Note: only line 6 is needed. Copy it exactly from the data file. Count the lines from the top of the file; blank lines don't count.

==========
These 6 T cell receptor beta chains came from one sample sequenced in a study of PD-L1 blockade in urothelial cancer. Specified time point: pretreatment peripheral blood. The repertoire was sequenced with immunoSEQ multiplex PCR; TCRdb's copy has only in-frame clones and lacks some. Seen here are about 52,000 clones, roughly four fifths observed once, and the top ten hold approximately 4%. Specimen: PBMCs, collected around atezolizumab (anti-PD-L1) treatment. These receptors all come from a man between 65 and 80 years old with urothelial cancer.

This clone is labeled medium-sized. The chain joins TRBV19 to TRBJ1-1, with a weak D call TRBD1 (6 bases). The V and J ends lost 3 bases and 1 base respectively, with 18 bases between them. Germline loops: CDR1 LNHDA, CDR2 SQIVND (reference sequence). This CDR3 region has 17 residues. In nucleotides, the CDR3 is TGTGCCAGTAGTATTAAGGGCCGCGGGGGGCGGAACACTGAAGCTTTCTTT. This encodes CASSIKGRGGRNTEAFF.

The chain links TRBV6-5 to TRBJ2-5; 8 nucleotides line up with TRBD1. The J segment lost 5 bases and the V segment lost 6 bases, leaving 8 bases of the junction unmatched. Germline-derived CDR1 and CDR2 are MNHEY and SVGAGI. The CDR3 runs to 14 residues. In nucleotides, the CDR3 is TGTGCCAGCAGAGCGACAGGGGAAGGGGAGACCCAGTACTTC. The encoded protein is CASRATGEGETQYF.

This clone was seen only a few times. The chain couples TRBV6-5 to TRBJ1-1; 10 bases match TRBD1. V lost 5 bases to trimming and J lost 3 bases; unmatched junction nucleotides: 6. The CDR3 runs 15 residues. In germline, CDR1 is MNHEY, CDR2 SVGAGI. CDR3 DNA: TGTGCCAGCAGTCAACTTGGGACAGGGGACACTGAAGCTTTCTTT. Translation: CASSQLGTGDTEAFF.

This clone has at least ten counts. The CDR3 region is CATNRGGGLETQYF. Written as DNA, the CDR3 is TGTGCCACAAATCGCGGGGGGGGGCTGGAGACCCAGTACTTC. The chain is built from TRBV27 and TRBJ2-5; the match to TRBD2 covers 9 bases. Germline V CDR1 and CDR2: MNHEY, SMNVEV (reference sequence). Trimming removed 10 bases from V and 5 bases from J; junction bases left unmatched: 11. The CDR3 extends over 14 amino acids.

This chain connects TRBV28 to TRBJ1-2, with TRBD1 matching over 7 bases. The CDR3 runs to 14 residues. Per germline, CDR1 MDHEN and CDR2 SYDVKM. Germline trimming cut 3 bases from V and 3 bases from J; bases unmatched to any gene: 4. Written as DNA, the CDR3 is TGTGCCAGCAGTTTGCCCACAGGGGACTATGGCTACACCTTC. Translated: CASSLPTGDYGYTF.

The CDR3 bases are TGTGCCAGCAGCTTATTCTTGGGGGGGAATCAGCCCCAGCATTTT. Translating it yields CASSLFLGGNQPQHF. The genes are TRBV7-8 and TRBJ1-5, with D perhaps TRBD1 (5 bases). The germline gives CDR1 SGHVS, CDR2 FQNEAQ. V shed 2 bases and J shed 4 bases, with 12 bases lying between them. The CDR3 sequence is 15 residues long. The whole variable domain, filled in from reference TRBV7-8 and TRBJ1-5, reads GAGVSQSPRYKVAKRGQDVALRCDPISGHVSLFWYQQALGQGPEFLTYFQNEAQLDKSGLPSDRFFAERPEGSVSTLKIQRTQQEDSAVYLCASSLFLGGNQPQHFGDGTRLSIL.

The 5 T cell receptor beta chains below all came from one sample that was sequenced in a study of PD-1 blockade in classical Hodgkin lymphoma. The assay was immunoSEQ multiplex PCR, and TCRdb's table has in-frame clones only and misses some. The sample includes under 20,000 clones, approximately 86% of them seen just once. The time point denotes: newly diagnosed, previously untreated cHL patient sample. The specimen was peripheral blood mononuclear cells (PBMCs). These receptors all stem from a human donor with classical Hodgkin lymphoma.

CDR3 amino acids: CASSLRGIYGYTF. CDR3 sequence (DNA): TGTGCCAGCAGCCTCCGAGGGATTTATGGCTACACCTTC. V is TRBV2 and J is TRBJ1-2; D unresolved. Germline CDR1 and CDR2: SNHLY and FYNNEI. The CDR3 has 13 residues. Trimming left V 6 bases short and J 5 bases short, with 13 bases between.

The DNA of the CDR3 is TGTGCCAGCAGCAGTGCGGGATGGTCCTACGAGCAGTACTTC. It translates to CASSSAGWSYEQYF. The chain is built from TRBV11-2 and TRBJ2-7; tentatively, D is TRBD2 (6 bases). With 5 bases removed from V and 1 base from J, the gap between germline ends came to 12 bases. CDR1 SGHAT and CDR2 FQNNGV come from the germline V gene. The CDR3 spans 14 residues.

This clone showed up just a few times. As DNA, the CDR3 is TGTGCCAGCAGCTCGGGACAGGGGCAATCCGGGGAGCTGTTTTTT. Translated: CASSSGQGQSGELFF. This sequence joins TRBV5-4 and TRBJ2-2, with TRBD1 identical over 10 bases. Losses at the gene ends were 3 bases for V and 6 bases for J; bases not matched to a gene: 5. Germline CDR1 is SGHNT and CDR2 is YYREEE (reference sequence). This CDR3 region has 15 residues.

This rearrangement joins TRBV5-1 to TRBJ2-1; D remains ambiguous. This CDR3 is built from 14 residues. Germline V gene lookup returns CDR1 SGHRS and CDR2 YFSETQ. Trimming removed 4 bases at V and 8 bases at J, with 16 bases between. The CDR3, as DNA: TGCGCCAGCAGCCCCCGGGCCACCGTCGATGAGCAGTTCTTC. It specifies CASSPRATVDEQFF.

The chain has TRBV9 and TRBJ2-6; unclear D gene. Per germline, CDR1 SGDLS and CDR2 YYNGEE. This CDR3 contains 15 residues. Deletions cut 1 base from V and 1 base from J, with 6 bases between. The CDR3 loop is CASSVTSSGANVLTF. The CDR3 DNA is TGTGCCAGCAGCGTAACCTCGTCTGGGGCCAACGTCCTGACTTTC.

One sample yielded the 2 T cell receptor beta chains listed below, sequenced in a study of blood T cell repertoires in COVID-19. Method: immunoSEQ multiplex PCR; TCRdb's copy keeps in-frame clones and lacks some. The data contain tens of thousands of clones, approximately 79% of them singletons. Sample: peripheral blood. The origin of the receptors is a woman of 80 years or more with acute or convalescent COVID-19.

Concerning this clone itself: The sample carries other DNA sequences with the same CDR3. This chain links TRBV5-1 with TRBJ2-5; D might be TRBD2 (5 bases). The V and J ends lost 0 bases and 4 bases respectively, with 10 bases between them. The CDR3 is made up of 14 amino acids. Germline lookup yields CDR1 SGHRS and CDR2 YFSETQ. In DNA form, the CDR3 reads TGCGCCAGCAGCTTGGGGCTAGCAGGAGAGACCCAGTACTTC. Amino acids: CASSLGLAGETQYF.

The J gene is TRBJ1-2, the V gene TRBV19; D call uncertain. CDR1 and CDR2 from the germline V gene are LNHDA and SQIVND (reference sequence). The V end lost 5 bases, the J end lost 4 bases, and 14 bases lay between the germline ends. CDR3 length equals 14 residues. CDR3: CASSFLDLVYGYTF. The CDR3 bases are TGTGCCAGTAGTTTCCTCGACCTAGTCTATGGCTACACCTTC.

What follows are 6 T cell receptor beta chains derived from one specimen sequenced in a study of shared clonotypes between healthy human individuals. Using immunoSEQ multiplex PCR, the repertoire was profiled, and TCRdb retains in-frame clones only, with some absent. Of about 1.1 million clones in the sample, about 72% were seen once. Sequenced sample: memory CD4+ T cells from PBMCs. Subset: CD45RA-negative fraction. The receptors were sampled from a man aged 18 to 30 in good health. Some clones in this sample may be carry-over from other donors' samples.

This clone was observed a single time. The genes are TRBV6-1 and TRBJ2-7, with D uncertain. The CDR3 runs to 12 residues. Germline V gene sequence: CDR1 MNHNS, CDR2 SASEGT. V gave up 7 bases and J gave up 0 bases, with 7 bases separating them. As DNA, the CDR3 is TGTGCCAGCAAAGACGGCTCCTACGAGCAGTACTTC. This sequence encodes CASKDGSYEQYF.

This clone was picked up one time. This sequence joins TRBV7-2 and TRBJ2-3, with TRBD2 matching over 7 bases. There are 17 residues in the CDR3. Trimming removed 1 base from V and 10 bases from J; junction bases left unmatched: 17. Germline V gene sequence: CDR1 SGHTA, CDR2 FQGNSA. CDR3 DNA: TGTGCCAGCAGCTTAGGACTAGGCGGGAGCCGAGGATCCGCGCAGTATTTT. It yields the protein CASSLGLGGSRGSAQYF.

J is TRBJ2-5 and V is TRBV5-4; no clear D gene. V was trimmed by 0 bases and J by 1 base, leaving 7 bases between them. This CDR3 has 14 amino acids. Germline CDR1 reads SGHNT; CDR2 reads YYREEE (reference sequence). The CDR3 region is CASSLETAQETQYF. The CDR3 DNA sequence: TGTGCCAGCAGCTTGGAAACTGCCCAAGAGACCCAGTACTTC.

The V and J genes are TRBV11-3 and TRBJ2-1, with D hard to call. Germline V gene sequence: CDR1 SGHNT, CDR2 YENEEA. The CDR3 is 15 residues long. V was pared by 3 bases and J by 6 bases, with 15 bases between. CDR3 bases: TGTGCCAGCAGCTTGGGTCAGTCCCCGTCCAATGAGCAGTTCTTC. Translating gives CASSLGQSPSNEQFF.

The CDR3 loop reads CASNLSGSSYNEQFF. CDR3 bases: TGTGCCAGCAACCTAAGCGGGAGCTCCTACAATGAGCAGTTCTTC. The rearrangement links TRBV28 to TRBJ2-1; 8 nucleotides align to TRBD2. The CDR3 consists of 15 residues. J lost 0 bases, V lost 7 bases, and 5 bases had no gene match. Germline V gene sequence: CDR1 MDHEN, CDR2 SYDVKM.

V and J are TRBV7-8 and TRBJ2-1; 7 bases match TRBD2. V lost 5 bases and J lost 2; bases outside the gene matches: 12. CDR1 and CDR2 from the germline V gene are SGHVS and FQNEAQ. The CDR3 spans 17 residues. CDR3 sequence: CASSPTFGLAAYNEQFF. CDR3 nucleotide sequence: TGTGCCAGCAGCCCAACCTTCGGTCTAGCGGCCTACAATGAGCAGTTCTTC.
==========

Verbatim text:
This chain connects TRBV28 to TRBJ1-2, with TRBD1 matching over 7 bases. The CDR3 runs to 14 residues. Per germline, CDR1 MDHEN and CDR2 SYDVKM. Germline trimming cut 3 bases from V and 3 bases from J; bases unmatched to any gene: 4. Written as DNA, the CDR3 is TGTGCCAGCAGTTTGCCCACAGGGGACTATGGCTACACCTTC. Translated: CASSLPTGDYGYTF.